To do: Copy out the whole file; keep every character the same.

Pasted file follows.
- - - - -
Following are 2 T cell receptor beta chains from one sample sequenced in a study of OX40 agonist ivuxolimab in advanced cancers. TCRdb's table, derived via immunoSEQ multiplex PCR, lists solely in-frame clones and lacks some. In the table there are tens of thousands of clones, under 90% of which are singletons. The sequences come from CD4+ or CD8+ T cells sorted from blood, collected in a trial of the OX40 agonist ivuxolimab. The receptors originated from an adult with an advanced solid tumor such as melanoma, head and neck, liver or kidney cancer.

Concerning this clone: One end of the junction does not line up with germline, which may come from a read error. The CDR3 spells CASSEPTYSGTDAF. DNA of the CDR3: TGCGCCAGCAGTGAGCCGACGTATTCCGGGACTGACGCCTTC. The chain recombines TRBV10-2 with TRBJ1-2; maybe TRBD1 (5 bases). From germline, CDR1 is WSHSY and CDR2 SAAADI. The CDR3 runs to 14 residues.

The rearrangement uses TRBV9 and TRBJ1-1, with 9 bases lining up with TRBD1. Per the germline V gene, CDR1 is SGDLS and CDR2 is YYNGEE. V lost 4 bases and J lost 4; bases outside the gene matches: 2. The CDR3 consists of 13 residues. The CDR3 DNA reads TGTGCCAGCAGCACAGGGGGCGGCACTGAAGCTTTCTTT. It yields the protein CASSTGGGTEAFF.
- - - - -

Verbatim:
Following are 2 T cell receptor beta chains from one sample sequenced in a study of OX40 agonist ivuxolimab in advanced cancers. TCRdb's table, derived via immunoSEQ multiplex PCR, lists solely in-frame clones and lacks some. In the table there are tens of thousands of clones, under 90% of which are singletons. The sequences come from CD4+ or CD8+ T cells sorted from blood, collected in a trial of the OX40 agonist ivuxolimab. The receptors originated from an adult with an advanced solid tumor such as melanoma, head and neck, liver or kidney cancer.

Concerning this clone: One end of the junction does not line up with germline, which may come from a read error. The CDR3 spells CASSEPTYSGTDAF. DNA of the CDR3: TGCGCCAGCAGTGAGCCGACGTATTCCGGGACTGACGCCTTC. The chain recombines TRBV10-2 with TRBJ1-2; maybe TRBD1 (5 bases). From germline, CDR1 is WSHSY and CDR2 SAAADI. The CDR3 runs to 14 residues.

The rearrangement uses TRBV9 and TRBJ1-1, with 9 bases lining up with TRBD1. Per the germline V gene, CDR1 is SGDLS and CDR2 is YYNGEE. V lost 4 bases and J lost 4; bases outside the gene matches: 2. The CDR3 consists of 13 residues. The CDR3 DNA reads TGTGCCAGCAGCACAGGGGGCGGCACTGAAGCTTTCTTT. It yields the protein CASSTGGGTEAFF.